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High Pressure Dominates Great Lakes

Posted at 3:14 PM, Jul 14, 2013
and last updated 2013-07-14 15:14:31-04

WEST MICHIGAN — The attached snapshot is directly from our FOX 17 weather department. One of the many maps we examine on a day-to-day basis to see where the cloud cover is (and isn’t). This is visible satellite imagery and is actually the sunlight reflecting off the clouds. Its only drawback is it can only be used during the day, but it gives us excellent resolution of clouds/fog.

The image was captured at 11:00 AM Sunday morning. Notice the major void of all cloudiness across most of the Midwest and Great Lakes a s a huge ridge or dome of high pressure sits stationary over the region. High pressure creates what meteorologists call subsidence, or sinking air. When the air is forced to sink, it’s typically not conducive to cloud formation…therefore the end result is usually clear skies. Clouds, rain, or storms that try to move in our direction under this ridge typically fall apart. The air is usually too dry and the overall sinking motion too great for them to stay in tact.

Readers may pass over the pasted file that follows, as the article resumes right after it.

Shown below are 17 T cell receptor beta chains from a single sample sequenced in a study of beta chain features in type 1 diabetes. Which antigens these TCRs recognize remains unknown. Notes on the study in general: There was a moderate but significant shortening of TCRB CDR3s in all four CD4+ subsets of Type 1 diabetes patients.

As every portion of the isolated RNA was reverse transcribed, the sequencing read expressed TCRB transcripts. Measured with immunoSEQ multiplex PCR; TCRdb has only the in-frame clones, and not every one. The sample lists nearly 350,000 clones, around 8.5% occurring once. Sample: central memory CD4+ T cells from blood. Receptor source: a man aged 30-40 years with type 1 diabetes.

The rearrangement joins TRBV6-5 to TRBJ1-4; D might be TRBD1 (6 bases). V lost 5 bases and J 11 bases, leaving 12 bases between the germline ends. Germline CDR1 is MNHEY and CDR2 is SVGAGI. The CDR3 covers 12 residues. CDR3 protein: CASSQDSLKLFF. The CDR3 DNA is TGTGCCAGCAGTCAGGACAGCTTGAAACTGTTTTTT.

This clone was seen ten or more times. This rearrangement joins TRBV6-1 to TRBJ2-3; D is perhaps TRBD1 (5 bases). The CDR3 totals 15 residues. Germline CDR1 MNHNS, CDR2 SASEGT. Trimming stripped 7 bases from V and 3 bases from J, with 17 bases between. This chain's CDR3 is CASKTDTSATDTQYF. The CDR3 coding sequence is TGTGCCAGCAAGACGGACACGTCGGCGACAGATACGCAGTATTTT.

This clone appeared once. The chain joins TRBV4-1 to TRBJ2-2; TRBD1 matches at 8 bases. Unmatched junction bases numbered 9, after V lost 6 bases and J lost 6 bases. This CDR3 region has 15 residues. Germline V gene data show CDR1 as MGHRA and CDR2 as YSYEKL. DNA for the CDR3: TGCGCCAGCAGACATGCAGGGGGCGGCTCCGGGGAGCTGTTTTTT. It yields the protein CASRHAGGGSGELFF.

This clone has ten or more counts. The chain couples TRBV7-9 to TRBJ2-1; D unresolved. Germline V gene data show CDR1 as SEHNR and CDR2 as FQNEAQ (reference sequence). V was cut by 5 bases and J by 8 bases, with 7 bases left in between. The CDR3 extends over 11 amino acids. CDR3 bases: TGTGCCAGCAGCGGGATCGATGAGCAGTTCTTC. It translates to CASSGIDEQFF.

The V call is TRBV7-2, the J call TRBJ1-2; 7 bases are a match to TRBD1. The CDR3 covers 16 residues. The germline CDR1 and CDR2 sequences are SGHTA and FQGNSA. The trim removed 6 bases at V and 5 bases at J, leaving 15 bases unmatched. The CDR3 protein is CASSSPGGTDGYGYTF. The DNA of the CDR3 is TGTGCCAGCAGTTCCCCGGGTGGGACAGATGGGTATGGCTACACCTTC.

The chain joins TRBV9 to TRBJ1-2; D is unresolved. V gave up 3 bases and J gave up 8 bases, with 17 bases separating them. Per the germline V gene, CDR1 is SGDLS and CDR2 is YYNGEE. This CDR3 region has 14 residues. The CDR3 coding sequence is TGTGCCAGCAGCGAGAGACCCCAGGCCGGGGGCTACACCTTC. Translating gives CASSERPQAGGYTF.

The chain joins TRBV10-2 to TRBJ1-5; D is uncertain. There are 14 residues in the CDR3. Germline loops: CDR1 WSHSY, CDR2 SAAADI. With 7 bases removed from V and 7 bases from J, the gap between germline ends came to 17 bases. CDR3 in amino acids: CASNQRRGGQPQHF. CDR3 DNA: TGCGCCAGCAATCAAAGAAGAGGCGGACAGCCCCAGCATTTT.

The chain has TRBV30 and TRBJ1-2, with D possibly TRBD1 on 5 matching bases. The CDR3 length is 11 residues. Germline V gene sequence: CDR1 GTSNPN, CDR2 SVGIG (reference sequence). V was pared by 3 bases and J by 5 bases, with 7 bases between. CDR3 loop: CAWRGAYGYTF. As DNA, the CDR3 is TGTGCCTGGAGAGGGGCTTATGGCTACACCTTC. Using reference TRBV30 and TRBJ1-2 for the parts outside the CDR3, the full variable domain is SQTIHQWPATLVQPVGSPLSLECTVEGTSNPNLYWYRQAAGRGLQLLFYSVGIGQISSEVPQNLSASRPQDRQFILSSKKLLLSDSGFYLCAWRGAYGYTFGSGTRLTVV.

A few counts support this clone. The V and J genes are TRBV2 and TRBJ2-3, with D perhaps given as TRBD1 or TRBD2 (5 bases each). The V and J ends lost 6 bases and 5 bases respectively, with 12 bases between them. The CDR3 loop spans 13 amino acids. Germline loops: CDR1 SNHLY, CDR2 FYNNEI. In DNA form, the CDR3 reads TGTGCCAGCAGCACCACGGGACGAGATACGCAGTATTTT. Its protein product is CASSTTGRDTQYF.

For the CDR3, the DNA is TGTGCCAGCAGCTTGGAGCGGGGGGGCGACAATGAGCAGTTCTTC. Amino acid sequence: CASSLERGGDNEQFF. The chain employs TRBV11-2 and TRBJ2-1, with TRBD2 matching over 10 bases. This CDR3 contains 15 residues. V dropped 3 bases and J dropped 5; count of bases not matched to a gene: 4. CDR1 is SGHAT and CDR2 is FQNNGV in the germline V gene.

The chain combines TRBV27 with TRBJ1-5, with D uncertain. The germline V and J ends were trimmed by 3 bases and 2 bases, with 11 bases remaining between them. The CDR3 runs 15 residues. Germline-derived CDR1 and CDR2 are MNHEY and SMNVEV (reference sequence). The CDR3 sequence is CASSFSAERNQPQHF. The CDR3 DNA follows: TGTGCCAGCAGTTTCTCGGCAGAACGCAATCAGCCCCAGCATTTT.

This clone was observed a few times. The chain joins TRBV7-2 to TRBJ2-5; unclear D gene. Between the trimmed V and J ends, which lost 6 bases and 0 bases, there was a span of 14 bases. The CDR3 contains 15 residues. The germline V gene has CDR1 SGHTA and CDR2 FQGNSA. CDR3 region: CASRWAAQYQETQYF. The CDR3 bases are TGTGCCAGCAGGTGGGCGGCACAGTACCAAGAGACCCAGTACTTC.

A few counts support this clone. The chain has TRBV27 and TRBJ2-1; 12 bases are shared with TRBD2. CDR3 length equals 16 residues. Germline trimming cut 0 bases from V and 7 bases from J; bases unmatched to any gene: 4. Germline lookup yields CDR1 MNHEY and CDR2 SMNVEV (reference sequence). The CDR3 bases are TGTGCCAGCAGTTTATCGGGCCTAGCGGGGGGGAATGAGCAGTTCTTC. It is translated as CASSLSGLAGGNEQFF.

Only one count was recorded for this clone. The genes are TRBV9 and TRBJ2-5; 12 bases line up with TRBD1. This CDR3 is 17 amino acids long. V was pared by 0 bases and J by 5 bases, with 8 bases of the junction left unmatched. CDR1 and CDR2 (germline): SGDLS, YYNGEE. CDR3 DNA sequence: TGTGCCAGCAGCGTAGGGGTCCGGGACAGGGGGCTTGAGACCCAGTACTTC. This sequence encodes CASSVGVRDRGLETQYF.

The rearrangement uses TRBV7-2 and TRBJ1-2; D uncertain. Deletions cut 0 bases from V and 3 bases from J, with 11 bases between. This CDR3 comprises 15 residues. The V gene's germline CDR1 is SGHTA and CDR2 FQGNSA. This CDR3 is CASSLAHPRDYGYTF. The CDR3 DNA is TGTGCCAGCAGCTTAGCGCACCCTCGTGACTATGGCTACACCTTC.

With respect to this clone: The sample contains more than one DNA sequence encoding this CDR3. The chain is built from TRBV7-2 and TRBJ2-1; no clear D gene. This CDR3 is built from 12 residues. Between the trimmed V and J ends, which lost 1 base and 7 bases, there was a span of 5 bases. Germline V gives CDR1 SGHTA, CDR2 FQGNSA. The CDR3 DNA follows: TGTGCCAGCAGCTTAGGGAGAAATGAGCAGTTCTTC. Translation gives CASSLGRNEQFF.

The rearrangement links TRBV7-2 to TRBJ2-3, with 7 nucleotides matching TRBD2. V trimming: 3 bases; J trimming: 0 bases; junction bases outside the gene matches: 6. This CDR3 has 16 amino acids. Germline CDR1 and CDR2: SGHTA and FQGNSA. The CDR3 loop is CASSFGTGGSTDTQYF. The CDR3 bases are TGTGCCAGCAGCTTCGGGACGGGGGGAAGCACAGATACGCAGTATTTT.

While we have some daytime cumulus clouds that have formed this afternoon and will likely see more over the next few days, it’s not impossible to see a few isolated thunderstorms form during the heating of the day in the afternoon/early evening. That said, most of the next several days will be dry with the best chance for storms coming as a cold front arrives Thursday night in to Friday. Click here for an updated visible satellite image.

You can click here to see the steamy West Michigan forecast fo the remainder of the week!